Healthcare professionals who manage skin conditions including, but not limited to, dermatologists, primary care physicians with an interest in skin diseases, and pharmacists.
Health Canada conducted a safety review of PICATO and concluded that there may be a link between its use and an increased risk of skin cancer. In light of the unfavourable benefit-risk profile, the manufacturer is withdrawing PICATO from the Canadian market at Health Canada's request.
|Manufacturer||Product||Generic Name||Drug Identification Number (DIN)|
|LEO Pharma Inc.||Picato® 0.015% gel||
|LEO Pharma Inc.||Picato® 0.05% gel||Ingenol mebutate||2400995|
PICATO (ingenol mebutate) was approved in Canada for the topical treatment of non-hyperkeratotic, non-hypertrophic actinic keratosis in adults.
Health Canada conducted a safety review of PICATO and concluded that there may be a link between its use and an increased risk of non-melanoma skin cancer. On July 2, 2020, Health Canada informed Canadians of this risk. In light of the risk of cancer, Health Canada further assessed the benefit-risk profile of PICATO and determined that the benefits of treatment with PICATO do not outweigh the potential risk of skin cancer.
On October 14, 2020, Health Canada directed LEO Pharma Inc. to stop the sale of PICATO at the manufacturer level. Subsequently, on October 26, 2020, LEO Pharma Inc. initiated the recall of PICATO from the Canadian market.
Contact LEO Pharma Inc. at 1-800-263-4218 or email@example.com for more information regarding the recall of PICATO.
PICATO (also known as ingenol mebutate) is a prescription drug for use on the skin (topically) in adults to treat actinic keratosis, a condition where thick, hard, and scaly patches appear on skin that has been damaged by too much sun exposure. It is available in two strengths: 0.015% and 0.05%.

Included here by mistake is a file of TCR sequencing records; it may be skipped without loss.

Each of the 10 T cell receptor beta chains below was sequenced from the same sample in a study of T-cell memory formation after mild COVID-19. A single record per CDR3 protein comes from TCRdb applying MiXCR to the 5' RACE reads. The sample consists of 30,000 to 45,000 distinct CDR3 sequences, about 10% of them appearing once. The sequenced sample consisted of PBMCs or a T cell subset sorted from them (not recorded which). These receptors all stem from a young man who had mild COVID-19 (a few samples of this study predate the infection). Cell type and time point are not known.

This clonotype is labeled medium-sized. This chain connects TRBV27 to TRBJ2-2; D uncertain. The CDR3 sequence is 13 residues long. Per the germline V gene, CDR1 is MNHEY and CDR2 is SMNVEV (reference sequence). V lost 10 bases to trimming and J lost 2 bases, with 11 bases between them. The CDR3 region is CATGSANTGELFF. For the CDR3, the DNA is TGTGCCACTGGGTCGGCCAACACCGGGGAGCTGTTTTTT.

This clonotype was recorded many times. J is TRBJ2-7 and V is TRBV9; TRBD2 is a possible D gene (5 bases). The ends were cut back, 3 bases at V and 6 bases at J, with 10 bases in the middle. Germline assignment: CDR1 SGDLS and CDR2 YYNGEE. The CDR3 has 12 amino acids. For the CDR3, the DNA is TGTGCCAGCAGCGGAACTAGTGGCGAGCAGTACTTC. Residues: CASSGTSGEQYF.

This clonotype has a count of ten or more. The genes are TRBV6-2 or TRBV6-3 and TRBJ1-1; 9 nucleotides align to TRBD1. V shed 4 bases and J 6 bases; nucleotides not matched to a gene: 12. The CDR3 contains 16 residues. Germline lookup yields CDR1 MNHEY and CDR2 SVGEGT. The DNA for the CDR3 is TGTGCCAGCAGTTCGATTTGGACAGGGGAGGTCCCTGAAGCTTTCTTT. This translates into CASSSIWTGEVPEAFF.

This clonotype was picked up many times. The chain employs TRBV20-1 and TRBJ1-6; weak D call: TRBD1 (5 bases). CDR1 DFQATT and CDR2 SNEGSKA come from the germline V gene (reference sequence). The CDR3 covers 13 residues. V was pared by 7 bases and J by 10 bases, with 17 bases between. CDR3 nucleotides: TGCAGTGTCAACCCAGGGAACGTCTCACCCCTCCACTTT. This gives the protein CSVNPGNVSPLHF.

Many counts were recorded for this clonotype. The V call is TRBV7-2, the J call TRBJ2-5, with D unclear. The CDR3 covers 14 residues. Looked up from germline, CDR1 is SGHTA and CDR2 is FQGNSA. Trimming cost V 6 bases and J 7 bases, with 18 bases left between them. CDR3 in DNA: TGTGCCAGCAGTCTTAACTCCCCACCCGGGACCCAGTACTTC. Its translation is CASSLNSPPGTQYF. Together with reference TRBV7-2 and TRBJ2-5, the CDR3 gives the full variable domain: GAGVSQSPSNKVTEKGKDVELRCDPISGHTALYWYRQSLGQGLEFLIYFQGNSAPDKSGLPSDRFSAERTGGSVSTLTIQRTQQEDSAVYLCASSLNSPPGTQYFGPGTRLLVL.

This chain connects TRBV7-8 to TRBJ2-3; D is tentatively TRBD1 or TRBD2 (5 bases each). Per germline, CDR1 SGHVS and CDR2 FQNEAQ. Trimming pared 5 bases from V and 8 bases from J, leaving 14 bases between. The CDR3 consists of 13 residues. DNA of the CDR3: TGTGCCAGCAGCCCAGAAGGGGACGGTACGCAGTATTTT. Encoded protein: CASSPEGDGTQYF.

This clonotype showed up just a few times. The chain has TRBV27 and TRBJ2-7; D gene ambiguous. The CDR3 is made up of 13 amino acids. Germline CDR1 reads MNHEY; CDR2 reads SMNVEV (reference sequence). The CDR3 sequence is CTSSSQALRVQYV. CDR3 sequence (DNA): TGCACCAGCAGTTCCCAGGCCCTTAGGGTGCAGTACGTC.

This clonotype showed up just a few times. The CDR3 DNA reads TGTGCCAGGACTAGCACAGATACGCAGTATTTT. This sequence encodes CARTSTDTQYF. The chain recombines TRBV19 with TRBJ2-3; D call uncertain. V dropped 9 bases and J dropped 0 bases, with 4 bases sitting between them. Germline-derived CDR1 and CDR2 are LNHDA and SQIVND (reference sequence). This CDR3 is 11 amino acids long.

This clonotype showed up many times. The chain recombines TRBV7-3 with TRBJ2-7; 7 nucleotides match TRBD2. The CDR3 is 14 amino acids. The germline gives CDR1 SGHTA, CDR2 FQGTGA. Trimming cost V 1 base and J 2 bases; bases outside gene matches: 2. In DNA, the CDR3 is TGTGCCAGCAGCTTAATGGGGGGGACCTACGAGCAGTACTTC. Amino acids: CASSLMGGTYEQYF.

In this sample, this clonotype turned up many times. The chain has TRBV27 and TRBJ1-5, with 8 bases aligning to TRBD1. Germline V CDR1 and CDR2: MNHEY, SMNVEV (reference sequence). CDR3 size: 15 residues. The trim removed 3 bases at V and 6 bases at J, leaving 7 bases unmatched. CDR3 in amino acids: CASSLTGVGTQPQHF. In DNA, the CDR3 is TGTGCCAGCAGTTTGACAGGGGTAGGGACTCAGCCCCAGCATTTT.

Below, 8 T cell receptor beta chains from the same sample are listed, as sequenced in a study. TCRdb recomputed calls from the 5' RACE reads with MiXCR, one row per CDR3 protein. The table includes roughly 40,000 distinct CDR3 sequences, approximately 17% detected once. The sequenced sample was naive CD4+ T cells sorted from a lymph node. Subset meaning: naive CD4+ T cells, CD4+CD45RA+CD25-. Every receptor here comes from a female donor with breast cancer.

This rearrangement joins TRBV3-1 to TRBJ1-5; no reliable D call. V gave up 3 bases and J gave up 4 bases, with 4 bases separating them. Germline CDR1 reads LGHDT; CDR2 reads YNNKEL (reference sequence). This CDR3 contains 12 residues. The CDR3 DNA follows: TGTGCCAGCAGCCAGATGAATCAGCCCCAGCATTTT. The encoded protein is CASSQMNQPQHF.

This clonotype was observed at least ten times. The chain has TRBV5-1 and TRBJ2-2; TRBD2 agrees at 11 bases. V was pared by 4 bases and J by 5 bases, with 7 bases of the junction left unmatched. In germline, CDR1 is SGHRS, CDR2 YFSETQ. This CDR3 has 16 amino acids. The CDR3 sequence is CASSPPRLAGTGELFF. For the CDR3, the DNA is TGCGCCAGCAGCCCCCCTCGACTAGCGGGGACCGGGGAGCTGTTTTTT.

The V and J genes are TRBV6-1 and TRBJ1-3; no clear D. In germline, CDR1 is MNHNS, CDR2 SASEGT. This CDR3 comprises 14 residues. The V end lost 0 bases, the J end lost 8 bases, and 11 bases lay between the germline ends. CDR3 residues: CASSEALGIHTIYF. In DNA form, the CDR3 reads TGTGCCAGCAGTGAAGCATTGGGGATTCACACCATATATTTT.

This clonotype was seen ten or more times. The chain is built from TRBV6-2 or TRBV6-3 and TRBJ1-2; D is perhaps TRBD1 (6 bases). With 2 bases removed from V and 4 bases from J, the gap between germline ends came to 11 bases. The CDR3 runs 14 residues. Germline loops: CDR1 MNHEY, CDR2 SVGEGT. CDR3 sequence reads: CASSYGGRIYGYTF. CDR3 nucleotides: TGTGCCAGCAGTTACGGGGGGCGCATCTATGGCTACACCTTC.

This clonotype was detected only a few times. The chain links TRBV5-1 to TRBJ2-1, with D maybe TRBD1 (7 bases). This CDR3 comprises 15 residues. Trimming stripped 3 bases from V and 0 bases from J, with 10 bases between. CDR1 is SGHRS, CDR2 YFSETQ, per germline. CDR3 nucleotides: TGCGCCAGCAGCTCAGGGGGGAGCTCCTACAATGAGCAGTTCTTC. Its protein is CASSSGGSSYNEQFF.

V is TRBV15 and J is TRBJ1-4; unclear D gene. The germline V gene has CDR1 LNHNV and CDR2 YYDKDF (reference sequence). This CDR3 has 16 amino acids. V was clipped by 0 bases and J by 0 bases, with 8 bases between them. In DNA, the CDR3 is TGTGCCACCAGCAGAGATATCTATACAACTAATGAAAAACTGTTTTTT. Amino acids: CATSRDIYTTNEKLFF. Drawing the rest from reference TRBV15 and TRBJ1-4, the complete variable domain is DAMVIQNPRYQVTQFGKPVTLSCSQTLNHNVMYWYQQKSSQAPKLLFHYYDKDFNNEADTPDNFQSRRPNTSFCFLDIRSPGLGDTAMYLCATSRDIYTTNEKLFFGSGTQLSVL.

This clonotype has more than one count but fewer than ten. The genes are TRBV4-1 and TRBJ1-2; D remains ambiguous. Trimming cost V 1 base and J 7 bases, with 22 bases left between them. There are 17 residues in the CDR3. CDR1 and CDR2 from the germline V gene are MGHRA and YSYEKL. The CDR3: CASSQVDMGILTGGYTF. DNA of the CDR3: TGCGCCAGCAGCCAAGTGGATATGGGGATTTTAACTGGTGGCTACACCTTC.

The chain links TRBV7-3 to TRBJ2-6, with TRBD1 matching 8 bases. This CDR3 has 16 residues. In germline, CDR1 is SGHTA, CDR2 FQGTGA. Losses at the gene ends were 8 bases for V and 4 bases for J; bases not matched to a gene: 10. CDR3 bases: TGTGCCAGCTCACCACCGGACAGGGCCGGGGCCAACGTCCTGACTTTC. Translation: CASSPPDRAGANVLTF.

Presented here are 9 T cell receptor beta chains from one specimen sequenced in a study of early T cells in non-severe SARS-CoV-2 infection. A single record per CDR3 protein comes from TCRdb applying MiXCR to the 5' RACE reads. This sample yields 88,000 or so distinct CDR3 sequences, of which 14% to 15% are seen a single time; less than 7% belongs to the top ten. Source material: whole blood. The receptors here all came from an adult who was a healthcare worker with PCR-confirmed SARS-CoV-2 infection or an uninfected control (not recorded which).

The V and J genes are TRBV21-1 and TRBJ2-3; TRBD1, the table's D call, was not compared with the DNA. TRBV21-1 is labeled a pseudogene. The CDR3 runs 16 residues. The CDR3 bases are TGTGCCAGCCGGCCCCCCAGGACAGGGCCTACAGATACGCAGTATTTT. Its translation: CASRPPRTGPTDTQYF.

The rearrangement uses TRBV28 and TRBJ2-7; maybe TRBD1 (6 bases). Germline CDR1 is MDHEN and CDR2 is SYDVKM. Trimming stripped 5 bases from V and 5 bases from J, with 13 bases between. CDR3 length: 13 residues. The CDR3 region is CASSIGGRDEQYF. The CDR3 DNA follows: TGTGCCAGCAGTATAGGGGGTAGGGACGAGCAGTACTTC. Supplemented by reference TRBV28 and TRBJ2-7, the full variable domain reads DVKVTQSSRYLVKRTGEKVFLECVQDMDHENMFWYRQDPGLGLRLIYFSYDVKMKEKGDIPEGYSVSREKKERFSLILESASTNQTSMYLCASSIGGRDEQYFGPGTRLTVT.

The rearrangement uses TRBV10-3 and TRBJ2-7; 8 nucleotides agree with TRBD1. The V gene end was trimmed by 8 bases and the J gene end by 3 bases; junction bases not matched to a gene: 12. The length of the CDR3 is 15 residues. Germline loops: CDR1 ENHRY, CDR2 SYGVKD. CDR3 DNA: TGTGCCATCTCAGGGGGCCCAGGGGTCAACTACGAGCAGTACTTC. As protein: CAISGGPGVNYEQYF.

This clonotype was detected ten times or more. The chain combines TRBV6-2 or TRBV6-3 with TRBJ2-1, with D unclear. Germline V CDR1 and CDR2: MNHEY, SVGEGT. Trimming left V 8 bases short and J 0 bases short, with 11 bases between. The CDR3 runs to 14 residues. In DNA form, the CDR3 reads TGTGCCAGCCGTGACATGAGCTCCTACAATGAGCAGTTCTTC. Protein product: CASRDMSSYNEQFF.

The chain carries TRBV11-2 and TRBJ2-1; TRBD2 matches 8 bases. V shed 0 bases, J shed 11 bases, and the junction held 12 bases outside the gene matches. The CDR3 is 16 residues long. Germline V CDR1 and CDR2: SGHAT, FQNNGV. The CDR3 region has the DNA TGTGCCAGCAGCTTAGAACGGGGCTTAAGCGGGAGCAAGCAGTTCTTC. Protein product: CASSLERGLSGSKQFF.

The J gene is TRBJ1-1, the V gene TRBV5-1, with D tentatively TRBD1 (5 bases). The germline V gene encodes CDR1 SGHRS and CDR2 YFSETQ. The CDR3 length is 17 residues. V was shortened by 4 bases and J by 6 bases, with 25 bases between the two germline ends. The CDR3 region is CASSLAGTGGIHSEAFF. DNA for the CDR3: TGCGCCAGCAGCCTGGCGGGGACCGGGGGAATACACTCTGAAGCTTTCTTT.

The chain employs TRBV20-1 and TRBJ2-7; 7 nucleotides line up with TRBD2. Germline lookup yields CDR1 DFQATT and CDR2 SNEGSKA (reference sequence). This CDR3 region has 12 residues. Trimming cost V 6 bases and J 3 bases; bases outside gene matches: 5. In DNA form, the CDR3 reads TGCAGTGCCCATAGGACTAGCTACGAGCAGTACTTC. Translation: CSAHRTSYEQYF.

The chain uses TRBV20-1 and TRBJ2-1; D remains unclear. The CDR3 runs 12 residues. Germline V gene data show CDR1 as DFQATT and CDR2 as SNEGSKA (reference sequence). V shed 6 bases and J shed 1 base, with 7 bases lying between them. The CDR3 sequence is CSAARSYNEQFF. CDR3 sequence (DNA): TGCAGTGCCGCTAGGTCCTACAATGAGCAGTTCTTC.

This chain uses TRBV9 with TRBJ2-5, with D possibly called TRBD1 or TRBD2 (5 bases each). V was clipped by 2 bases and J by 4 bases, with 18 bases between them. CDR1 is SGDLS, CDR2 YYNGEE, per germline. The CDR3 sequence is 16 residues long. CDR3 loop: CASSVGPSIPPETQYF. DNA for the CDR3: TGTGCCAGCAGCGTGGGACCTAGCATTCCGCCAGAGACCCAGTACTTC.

PICATO will no longer be available on the Canadian market as Health Canada has concluded that use of PICATO may be associated with an increased risk of non-melanoma skin cancer, and the benefits of using PICATO no longer outweigh its potential risks.
Patients who are currently being treated with PICATO should stop treatment and contact their doctor to discuss other treatment options.
Patients should report to their healthcare professional signs or symptoms of skin cancer such as new scaly red patches on their skin, open sores, or elevated or warty growths within the treatment area, which could occur after stopping treatment.
Health Canada concluded that there may be a link between the use of PICATO and an increased risk of non-melanoma skin cancer, and that the benefit-risk profile of PICATO is negative. At Health Canada's request, LEO Pharma Inc. is withdrawing PICATO from the Canadian market. PICATO will also be removed from pharmacies across Canada.
Healthcare professionals are advised to:
Health Canada is communicating this important safety information to healthcare professionals and Canadians via the Recalls and Safety Alerts Database on the Healthy Canadians Web Site . This communication will be further distributed through the MedEffect™ e-Notice email notification system as well as through social media channels including LinkedIn and Twitter.
Health Canada's ability to monitor the safety of marketed health products depends on healthcare professionals and consumers reporting adverse reactions and medical device incidents. Any case of skin cancer or other serious or unexpected side effects in patients using PICATO should be reported to LEO Pharma Inc. or Health Canada.
LEO Pharma Inc.
123 Commerce Valley Drive East, Suite 400
Thornhill, ON L3T 7W8
Toll free: 1-800-263-4218
To correct your mailing address or fax number, contact LEO Pharma Inc.
You can report any suspected adverse reactions associated with the use of health products to Health Canada by:
For other health product inquiries related to this communication, contact Health Canada at:
Marketed Health Products Directorate
Original signed by
Senior Medical Manager
LEO Pharma Inc.
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